This book comprises a smorgasboard of essays on death, dying, funeral rituals, ancestor ceremonies, ghosts, and other subjects in the realm of Mrityu, the god of Death, and aparam, the Sanskrit and Telugu word for human End Time. The focus stretches from the Rg Veda to present-day Hinduism, textual and non-textual. The title of the book is that of the first essay, an ethnographic and Vedic/ Classical Sanskrit textual study of the sapinda ritual that occurs on the twelfth day of a full-scale, textually accurate funeral. That field work was accomplished during a year-long study of funeral rituals in Varanasi, the ancient city of Kasi where it is most auspicious for Hindus to die and be cremated in a final sacrifice of the body.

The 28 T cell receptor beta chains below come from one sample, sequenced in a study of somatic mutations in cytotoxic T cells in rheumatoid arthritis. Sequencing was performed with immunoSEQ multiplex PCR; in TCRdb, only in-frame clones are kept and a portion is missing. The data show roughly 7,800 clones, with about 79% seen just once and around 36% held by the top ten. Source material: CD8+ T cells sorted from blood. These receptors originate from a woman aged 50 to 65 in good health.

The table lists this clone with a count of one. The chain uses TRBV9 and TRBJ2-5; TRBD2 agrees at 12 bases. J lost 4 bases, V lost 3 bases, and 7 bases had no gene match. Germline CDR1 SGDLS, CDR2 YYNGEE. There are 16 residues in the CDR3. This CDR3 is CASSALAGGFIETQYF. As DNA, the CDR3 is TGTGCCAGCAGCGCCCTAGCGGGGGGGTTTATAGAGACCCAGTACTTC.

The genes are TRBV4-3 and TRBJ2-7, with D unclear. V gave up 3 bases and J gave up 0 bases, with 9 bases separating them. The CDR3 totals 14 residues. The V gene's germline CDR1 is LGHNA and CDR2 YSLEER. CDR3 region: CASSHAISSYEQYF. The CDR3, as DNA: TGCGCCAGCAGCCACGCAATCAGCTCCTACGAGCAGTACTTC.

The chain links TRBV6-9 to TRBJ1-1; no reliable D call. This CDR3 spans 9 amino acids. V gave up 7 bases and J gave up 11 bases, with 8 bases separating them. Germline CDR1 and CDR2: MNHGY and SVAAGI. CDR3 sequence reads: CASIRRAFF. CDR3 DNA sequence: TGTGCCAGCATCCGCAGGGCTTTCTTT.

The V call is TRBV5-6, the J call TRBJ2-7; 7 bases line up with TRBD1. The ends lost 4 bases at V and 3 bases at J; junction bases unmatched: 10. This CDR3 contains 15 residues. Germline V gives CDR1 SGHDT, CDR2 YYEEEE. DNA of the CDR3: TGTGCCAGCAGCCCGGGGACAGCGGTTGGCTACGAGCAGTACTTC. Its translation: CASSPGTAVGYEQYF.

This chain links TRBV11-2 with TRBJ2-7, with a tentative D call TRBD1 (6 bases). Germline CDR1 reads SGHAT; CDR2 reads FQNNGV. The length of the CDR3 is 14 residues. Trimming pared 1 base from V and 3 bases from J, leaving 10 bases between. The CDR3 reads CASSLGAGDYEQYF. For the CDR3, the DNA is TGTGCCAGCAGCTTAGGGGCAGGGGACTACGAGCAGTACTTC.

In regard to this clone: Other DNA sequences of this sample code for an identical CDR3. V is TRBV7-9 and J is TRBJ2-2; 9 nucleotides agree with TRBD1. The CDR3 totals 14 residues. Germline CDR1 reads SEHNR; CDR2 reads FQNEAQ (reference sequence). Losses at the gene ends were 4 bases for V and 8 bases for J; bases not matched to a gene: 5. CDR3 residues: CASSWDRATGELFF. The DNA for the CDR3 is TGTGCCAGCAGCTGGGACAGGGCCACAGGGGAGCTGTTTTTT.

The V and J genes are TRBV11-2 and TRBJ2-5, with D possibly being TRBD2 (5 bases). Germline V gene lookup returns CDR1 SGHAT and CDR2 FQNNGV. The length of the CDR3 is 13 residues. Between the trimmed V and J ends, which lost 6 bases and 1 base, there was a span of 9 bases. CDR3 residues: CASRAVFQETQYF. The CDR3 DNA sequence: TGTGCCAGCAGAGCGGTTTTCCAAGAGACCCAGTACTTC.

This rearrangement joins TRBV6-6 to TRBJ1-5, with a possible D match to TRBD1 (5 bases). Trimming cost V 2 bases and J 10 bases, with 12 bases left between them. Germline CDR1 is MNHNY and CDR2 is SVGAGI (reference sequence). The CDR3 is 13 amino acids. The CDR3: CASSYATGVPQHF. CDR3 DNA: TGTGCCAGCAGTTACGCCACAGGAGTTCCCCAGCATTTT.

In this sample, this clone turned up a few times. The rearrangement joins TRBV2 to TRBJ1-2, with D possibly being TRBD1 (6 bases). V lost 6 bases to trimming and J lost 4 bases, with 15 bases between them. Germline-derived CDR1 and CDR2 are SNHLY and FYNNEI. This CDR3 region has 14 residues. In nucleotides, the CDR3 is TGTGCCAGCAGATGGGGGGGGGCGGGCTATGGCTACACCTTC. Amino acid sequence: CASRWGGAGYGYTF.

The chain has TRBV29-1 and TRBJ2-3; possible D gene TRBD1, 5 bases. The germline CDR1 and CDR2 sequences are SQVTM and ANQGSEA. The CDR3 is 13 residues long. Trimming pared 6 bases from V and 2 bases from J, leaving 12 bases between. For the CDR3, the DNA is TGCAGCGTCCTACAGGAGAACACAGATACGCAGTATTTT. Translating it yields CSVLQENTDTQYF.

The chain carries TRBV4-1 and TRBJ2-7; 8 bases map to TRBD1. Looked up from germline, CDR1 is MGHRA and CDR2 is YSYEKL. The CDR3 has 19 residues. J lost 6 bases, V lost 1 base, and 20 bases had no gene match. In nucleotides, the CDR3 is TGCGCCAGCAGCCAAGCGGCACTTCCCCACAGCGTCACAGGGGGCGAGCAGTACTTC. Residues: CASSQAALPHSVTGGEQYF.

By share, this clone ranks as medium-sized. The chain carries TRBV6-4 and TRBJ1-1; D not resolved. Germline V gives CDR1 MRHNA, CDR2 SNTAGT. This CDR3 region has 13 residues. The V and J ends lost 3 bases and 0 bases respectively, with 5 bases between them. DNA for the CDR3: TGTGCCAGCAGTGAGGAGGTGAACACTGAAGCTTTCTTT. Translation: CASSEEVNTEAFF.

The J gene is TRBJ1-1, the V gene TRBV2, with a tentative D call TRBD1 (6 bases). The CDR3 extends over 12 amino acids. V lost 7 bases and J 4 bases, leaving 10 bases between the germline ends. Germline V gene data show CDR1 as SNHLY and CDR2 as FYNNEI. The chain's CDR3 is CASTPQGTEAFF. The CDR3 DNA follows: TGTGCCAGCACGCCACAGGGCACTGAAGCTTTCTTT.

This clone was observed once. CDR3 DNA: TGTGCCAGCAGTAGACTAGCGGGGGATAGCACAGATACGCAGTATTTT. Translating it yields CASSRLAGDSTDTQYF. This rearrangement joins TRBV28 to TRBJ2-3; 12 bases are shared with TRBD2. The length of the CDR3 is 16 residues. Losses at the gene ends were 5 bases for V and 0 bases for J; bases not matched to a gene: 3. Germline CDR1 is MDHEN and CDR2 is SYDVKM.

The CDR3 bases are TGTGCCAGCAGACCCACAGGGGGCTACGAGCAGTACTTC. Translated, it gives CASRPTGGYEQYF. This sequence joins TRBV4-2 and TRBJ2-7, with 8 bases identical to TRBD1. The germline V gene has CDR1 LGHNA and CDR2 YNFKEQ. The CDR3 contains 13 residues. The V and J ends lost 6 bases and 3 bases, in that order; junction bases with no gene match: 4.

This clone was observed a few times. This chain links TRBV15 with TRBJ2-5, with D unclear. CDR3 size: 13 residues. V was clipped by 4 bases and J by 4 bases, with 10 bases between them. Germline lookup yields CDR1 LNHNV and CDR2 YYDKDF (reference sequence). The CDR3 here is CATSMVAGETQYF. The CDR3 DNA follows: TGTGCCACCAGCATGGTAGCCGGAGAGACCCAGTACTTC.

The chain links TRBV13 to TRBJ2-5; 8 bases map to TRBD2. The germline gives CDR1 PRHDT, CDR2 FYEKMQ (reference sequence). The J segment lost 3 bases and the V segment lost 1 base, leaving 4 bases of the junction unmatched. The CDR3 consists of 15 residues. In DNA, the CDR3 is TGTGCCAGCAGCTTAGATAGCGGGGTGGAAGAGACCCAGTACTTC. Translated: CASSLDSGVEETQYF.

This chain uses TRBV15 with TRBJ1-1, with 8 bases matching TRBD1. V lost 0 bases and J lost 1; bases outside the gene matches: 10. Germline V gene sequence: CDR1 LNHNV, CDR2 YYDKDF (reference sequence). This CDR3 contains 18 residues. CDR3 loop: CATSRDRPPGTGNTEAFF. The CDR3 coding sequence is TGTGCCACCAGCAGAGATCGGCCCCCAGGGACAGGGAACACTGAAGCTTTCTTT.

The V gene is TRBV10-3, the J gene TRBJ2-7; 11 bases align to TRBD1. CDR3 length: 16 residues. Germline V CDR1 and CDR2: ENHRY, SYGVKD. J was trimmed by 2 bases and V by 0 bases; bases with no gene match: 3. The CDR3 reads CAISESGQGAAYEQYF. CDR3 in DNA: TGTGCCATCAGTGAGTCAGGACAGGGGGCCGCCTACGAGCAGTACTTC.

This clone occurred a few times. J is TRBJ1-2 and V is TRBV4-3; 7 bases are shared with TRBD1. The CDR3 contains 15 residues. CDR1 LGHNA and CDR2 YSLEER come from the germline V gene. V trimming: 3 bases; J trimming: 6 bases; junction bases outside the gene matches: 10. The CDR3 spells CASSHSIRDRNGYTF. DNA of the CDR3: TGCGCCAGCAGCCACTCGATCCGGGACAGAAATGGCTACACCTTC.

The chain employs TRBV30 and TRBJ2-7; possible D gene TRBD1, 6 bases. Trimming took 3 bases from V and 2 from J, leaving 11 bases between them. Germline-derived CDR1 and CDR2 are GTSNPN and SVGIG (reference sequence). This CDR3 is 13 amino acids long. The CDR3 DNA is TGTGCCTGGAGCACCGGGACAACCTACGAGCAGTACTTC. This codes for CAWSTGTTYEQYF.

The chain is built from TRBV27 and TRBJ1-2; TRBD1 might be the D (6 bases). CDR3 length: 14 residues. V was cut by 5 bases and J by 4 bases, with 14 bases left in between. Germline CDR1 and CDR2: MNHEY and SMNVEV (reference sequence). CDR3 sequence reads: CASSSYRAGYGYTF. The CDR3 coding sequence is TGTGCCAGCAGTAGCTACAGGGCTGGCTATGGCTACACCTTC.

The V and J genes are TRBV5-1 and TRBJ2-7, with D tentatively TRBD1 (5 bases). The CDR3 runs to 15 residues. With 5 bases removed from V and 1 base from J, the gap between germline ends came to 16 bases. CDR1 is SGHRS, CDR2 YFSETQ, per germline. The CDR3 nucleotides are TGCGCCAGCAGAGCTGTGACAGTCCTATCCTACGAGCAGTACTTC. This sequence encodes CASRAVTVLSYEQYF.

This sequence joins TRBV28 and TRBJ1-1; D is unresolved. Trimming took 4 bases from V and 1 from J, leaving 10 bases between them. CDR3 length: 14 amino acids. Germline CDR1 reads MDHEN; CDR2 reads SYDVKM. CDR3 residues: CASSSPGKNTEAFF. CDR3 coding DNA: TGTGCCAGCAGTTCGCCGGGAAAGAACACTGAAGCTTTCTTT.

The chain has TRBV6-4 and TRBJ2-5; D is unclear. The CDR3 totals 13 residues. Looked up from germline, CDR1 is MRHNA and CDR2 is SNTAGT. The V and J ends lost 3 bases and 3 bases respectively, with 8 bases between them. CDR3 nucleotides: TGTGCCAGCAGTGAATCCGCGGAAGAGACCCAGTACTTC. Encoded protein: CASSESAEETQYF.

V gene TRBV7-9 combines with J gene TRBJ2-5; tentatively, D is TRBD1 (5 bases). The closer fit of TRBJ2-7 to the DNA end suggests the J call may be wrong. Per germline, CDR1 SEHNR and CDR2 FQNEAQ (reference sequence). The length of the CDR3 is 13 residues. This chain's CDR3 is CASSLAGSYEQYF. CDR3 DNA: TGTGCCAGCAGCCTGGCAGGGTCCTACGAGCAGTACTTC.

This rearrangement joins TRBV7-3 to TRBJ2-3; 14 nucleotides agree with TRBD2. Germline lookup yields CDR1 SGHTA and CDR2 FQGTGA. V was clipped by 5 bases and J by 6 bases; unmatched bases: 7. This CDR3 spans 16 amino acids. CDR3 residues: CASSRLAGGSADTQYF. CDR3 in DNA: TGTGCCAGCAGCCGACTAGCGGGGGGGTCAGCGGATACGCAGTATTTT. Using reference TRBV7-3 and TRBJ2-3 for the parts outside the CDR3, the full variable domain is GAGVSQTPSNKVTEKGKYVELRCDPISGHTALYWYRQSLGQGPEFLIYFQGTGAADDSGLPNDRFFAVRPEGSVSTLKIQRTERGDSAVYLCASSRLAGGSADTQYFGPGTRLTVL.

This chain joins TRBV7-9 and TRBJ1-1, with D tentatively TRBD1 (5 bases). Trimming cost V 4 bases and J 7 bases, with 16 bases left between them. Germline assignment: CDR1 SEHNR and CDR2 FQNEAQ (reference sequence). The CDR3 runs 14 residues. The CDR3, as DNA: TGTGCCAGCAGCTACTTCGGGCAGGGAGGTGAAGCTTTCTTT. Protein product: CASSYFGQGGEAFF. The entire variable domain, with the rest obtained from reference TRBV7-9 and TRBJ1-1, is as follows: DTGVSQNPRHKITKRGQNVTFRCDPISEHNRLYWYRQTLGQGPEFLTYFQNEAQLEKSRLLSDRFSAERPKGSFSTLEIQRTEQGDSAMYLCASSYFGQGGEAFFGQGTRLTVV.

About the Author(s)
David M. Knipe, Professor Emeritus, University of Wisconsin-Madison, is author of Vedic Voices: Intimate Narratives of a Living Andhra Tradition (New York: Oxford University Press 2015), Hinduism: Experiments in the Sacred, and other books, encyclopedia and journal articles. His educational television series of 15 programs, Exploring the Religions of South Asia, is in use in hundreds of universities, colleges, and museums.